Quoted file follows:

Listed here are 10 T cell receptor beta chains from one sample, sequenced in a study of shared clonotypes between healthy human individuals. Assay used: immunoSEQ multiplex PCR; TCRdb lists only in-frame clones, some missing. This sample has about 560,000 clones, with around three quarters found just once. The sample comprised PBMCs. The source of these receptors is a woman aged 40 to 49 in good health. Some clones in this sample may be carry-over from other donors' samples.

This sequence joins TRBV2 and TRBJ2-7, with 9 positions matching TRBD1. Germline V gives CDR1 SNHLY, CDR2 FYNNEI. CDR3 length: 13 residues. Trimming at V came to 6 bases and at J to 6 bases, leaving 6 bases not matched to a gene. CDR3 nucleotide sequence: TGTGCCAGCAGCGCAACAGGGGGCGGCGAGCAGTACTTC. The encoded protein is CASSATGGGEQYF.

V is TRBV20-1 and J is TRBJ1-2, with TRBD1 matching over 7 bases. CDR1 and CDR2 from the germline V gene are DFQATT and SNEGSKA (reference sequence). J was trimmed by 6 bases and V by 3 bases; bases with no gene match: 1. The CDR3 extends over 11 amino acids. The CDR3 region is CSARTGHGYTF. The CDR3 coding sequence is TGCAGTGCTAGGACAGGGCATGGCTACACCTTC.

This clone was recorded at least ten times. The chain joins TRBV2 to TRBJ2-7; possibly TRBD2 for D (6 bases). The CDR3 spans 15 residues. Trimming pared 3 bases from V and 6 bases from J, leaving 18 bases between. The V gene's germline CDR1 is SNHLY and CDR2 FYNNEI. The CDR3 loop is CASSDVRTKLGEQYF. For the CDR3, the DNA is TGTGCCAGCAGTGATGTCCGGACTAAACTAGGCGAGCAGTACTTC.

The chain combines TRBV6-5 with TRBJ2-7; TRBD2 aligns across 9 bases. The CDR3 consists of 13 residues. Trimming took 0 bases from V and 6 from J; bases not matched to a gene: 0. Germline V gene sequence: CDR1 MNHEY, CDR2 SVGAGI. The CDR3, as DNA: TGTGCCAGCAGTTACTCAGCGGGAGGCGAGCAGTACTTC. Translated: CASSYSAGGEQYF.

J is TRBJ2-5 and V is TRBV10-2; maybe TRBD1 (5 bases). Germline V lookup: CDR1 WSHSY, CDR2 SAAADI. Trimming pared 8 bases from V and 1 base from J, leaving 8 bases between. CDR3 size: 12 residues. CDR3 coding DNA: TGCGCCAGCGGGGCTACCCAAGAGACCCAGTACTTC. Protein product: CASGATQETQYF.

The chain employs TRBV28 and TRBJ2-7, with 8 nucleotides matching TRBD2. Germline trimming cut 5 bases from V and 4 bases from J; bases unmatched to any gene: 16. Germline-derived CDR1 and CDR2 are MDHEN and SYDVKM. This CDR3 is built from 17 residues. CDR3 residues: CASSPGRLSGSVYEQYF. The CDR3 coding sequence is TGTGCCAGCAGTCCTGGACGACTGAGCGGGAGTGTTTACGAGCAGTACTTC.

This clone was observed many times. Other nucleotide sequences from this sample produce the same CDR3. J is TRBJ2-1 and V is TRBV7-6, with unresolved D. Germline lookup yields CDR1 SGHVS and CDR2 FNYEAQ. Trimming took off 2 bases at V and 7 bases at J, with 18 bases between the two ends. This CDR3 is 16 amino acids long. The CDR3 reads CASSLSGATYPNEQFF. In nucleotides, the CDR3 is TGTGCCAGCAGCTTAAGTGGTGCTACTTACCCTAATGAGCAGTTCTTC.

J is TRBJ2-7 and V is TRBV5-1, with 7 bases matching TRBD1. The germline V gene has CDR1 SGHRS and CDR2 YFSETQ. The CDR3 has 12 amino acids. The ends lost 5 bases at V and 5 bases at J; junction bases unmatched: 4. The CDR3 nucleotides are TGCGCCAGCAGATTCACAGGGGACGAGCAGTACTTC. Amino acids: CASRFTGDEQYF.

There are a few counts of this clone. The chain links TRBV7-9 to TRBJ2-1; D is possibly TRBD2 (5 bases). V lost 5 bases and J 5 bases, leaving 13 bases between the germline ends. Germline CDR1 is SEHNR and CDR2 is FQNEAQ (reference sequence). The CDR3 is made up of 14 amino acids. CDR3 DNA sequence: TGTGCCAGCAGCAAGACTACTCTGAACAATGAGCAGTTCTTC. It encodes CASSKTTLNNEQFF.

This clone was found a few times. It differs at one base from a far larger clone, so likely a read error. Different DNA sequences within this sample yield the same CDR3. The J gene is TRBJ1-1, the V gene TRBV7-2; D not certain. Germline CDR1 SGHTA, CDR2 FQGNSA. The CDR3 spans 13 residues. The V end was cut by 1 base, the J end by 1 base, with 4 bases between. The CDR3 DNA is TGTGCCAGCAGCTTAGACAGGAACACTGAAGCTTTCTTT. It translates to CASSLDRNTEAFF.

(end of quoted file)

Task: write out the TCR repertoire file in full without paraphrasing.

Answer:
Listed here are 10 T cell receptor beta chains from one sample, sequenced in a study of shared clonotypes between healthy human individuals. Assay used: immunoSEQ multiplex PCR; TCRdb lists only in-frame clones, some missing. This sample has about 560,000 clones, with around three quarters found just once. The sample comprised PBMCs. The source of these receptors is a woman aged 40 to 49 in good health. Some clones in this sample may be carry-over from other donors' samples.

This sequence joins TRBV2 and TRBJ2-7, with 9 positions matching TRBD1. Germline V gives CDR1 SNHLY, CDR2 FYNNEI. CDR3 length: 13 residues. Trimming at V came to 6 bases and at J to 6 bases, leaving 6 bases not matched to a gene. CDR3 nucleotide sequence: TGTGCCAGCAGCGCAACAGGGGGCGGCGAGCAGTACTTC. The encoded protein is CASSATGGGEQYF.

V is TRBV20-1 and J is TRBJ1-2, with TRBD1 matching over 7 bases. CDR1 and CDR2 from the germline V gene are DFQATT and SNEGSKA (reference sequence). J was trimmed by 6 bases and V by 3 bases; bases with no gene match: 1. The CDR3 extends over 11 amino acids. The CDR3 region is CSARTGHGYTF. The CDR3 coding sequence is TGCAGTGCTAGGACAGGGCATGGCTACACCTTC.

This clone was recorded at least ten times. The chain joins TRBV2 to TRBJ2-7; possibly TRBD2 for D (6 bases). The CDR3 spans 15 residues. Trimming pared 3 bases from V and 6 bases from J, leaving 18 bases between. The V gene's germline CDR1 is SNHLY and CDR2 FYNNEI. The CDR3 loop is CASSDVRTKLGEQYF. For the CDR3, the DNA is TGTGCCAGCAGTGATGTCCGGACTAAACTAGGCGAGCAGTACTTC.

The chain combines TRBV6-5 with TRBJ2-7; TRBD2 aligns across 9 bases. The CDR3 consists of 13 residues. Trimming took 0 bases from V and 6 from J; bases not matched to a gene: 0. Germline V gene sequence: CDR1 MNHEY, CDR2 SVGAGI. The CDR3, as DNA: TGTGCCAGCAGTTACTCAGCGGGAGGCGAGCAGTACTTC. Translated: CASSYSAGGEQYF.

J is TRBJ2-5 and V is TRBV10-2; maybe TRBD1 (5 bases). Germline V lookup: CDR1 WSHSY, CDR2 SAAADI. Trimming pared 8 bases from V and 1 base from J, leaving 8 bases between. CDR3 size: 12 residues. CDR3 coding DNA: TGCGCCAGCGGGGCTACCCAAGAGACCCAGTACTTC. Protein product: CASGATQETQYF.

The chain employs TRBV28 and TRBJ2-7, with 8 nucleotides matching TRBD2. Germline trimming cut 5 bases from V and 4 bases from J; bases unmatched to any gene: 16. Germline-derived CDR1 and CDR2 are MDHEN and SYDVKM. This CDR3 is built from 17 residues. CDR3 residues: CASSPGRLSGSVYEQYF. The CDR3 coding sequence is TGTGCCAGCAGTCCTGGACGACTGAGCGGGAGTGTTTACGAGCAGTACTTC.

This clone was observed many times. Other nucleotide sequences from this sample produce the same CDR3. J is TRBJ2-1 and V is TRBV7-6, with unresolved D. Germline lookup yields CDR1 SGHVS and CDR2 FNYEAQ. Trimming took off 2 bases at V and 7 bases at J, with 18 bases between the two ends. This CDR3 is 16 amino acids long. The CDR3 reads CASSLSGATYPNEQFF. In nucleotides, the CDR3 is TGTGCCAGCAGCTTAAGTGGTGCTACTTACCCTAATGAGCAGTTCTTC.

J is TRBJ2-7 and V is TRBV5-1, with 7 bases matching TRBD1. The germline V gene has CDR1 SGHRS and CDR2 YFSETQ. The CDR3 has 12 amino acids. The ends lost 5 bases at V and 5 bases at J; junction bases unmatched: 4. The CDR3 nucleotides are TGCGCCAGCAGATTCACAGGGGACGAGCAGTACTTC. Amino acids: CASRFTGDEQYF.

There are a few counts of this clone. The chain links TRBV7-9 to TRBJ2-1; D is possibly TRBD2 (5 bases). V lost 5 bases and J 5 bases, leaving 13 bases between the germline ends. Germline CDR1 is SEHNR and CDR2 is FQNEAQ (reference sequence). The CDR3 is made up of 14 amino acids. CDR3 DNA sequence: TGTGCCAGCAGCAAGACTACTCTGAACAATGAGCAGTTCTTC. It encodes CASSKTTLNNEQFF.

This clone was found a few times. It differs at one base from a far larger clone, so likely a read error. Different DNA sequences within this sample yield the same CDR3. The J gene is TRBJ1-1, the V gene TRBV7-2; D not certain. Germline CDR1 SGHTA, CDR2 FQGNSA. The CDR3 spans 13 residues. The V end was cut by 1 base, the J end by 1 base, with 4 bases between. The CDR3 DNA is TGTGCCAGCAGCTTAGACAGGAACACTGAAGCTTTCTTT. It translates to CASSLDRNTEAFF.